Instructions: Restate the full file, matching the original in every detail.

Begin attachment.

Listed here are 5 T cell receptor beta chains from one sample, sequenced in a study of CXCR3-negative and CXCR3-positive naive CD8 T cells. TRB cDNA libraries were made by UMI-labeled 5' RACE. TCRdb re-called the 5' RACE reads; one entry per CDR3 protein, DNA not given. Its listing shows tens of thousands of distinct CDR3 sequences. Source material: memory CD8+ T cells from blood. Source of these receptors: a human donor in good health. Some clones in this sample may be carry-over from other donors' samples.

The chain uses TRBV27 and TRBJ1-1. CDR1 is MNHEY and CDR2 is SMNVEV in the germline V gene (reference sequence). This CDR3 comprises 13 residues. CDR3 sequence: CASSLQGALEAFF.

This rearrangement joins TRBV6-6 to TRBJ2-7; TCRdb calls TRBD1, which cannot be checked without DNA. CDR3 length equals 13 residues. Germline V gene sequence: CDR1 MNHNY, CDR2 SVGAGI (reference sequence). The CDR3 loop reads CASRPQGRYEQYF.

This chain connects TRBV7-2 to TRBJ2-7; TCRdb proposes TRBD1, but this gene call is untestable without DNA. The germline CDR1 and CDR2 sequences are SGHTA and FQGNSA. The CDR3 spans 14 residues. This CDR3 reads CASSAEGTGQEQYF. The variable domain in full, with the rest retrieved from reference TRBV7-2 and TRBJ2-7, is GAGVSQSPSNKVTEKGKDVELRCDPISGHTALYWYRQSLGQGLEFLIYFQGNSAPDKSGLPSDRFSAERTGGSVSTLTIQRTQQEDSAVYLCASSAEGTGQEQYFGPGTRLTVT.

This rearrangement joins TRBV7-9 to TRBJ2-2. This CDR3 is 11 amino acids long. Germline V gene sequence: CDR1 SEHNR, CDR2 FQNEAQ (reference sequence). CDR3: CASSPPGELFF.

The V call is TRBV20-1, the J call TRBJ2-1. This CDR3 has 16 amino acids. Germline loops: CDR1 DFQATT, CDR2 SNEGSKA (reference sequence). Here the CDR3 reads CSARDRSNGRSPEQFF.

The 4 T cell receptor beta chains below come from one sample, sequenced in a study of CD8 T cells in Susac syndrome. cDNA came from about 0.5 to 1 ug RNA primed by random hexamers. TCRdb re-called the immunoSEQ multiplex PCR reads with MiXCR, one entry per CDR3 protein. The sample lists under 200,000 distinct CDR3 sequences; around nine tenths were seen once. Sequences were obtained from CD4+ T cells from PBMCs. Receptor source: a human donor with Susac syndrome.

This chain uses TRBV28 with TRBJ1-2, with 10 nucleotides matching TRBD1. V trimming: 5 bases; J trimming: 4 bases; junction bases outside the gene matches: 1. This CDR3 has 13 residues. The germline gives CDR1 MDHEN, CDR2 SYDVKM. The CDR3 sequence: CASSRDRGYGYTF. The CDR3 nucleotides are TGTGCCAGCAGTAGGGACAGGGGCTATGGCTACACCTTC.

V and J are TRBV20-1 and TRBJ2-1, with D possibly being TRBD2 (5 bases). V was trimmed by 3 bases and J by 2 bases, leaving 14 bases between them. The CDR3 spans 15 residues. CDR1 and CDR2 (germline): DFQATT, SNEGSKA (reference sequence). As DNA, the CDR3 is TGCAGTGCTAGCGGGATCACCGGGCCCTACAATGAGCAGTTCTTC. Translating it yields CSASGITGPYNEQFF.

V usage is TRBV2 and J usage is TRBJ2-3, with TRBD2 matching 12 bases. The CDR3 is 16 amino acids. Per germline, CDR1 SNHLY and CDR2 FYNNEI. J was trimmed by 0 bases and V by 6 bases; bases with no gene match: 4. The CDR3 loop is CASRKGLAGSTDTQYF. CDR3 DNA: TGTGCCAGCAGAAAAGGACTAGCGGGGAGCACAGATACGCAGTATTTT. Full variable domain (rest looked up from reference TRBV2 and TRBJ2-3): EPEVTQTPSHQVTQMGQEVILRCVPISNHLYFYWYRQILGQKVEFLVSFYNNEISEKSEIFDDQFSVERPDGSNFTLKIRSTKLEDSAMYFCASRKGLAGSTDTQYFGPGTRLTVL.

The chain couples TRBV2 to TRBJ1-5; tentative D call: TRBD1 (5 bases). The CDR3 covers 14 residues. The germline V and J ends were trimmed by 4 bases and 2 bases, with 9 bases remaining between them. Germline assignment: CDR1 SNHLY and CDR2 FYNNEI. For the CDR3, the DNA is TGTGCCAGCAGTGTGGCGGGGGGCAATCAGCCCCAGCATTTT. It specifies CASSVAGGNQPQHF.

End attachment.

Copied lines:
Listed here are 5 T cell receptor beta chains from one sample, sequenced in a study of CXCR3-negative and CXCR3-positive naive CD8 T cells. TRB cDNA libraries were made by UMI-labeled 5' RACE. TCRdb re-called the 5' RACE reads; one entry per CDR3 protein, DNA not given. Its listing shows tens of thousands of distinct CDR3 sequences. Source material: memory CD8+ T cells from blood. Source of these receptors: a human donor in good health. Some clones in this sample may be carry-over from other donors' samples.

The chain uses TRBV27 and TRBJ1-1. CDR1 is MNHEY and CDR2 is SMNVEV in the germline V gene (reference sequence). This CDR3 comprises 13 residues. CDR3 sequence: CASSLQGALEAFF.

This rearrangement joins TRBV6-6 to TRBJ2-7; TCRdb calls TRBD1, which cannot be checked without DNA. CDR3 length equals 13 residues. Germline V gene sequence: CDR1 MNHNY, CDR2 SVGAGI (reference sequence). The CDR3 loop reads CASRPQGRYEQYF.

This chain connects TRBV7-2 to TRBJ2-7; TCRdb proposes TRBD1, but this gene call is untestable without DNA. The germline CDR1 and CDR2 sequences are SGHTA and FQGNSA. The CDR3 spans 14 residues. This CDR3 reads CASSAEGTGQEQYF. The variable domain in full, with the rest retrieved from reference TRBV7-2 and TRBJ2-7, is GAGVSQSPSNKVTEKGKDVELRCDPISGHTALYWYRQSLGQGLEFLIYFQGNSAPDKSGLPSDRFSAERTGGSVSTLTIQRTQQEDSAVYLCASSAEGTGQEQYFGPGTRLTVT.

This rearrangement joins TRBV7-9 to TRBJ2-2. This CDR3 is 11 amino acids long. Germline V gene sequence: CDR1 SEHNR, CDR2 FQNEAQ (reference sequence). CDR3: CASSPPGELFF.

The V call is TRBV20-1, the J call TRBJ2-1. This CDR3 has 16 amino acids. Germline loops: CDR1 DFQATT, CDR2 SNEGSKA (reference sequence). Here the CDR3 reads CSARDRSNGRSPEQFF.

The 4 T cell receptor beta chains below come from one sample, sequenced in a study of CD8 T cells in Susac syndrome. cDNA came from about 0.5 to 1 ug RNA primed by random hexamers. TCRdb re-called the immunoSEQ multiplex PCR reads with MiXCR, one entry per CDR3 protein. The sample lists under 200,000 distinct CDR3 sequences; around nine tenths were seen once. Sequences were obtained from CD4+ T cells from PBMCs. Receptor source: a human donor with Susac syndrome.

This chain uses TRBV28 with TRBJ1-2, with 10 nucleotides matching TRBD1. V trimming: 5 bases; J trimming: 4 bases; junction bases outside the gene matches: 1. This CDR3 has 13 residues. The germline gives CDR1 MDHEN, CDR2 SYDVKM. The CDR3 sequence: CASSRDRGYGYTF. The CDR3 nucleotides are TGTGCCAGCAGTAGGGACAGGGGCTATGGCTACACCTTC.

V and J are TRBV20-1 and TRBJ2-1, with D possibly being TRBD2 (5 bases). V was trimmed by 3 bases and J by 2 bases, leaving 14 bases between them. The CDR3 spans 15 residues. CDR1 and CDR2 (germline): DFQATT, SNEGSKA (reference sequence). As DNA, the CDR3 is TGCAGTGCTAGCGGGATCACCGGGCCCTACAATGAGCAGTTCTTC. Translating it yields CSASGITGPYNEQFF.

V usage is TRBV2 and J usage is TRBJ2-3, with TRBD2 matching 12 bases. The CDR3 is 16 amino acids. Per germline, CDR1 SNHLY and CDR2 FYNNEI. J was trimmed by 0 bases and V by 6 bases; bases with no gene match: 4. The CDR3 loop is CASRKGLAGSTDTQYF. CDR3 DNA: TGTGCCAGCAGAAAAGGACTAGCGGGGAGCACAGATACGCAGTATTTT. Full variable domain (rest looked up from reference TRBV2 and TRBJ2-3): EPEVTQTPSHQVTQMGQEVILRCVPISNHLYFYWYRQILGQKVEFLVSFYNNEISEKSEIFDDQFSVERPDGSNFTLKIRSTKLEDSAMYFCASRKGLAGSTDTQYFGPGTRLTVL.

The chain couples TRBV2 to TRBJ1-5; tentative D call: TRBD1 (5 bases). The CDR3 covers 14 residues. The germline V and J ends were trimmed by 4 bases and 2 bases, with 9 bases remaining between them. Germline assignment: CDR1 SNHLY and CDR2 FYNNEI. For the CDR3, the DNA is TGTGCCAGCAGTGTGGCGGGGGGCAATCAGCCCCAGCATTTT. It specifies CASSVAGGNQPQHF.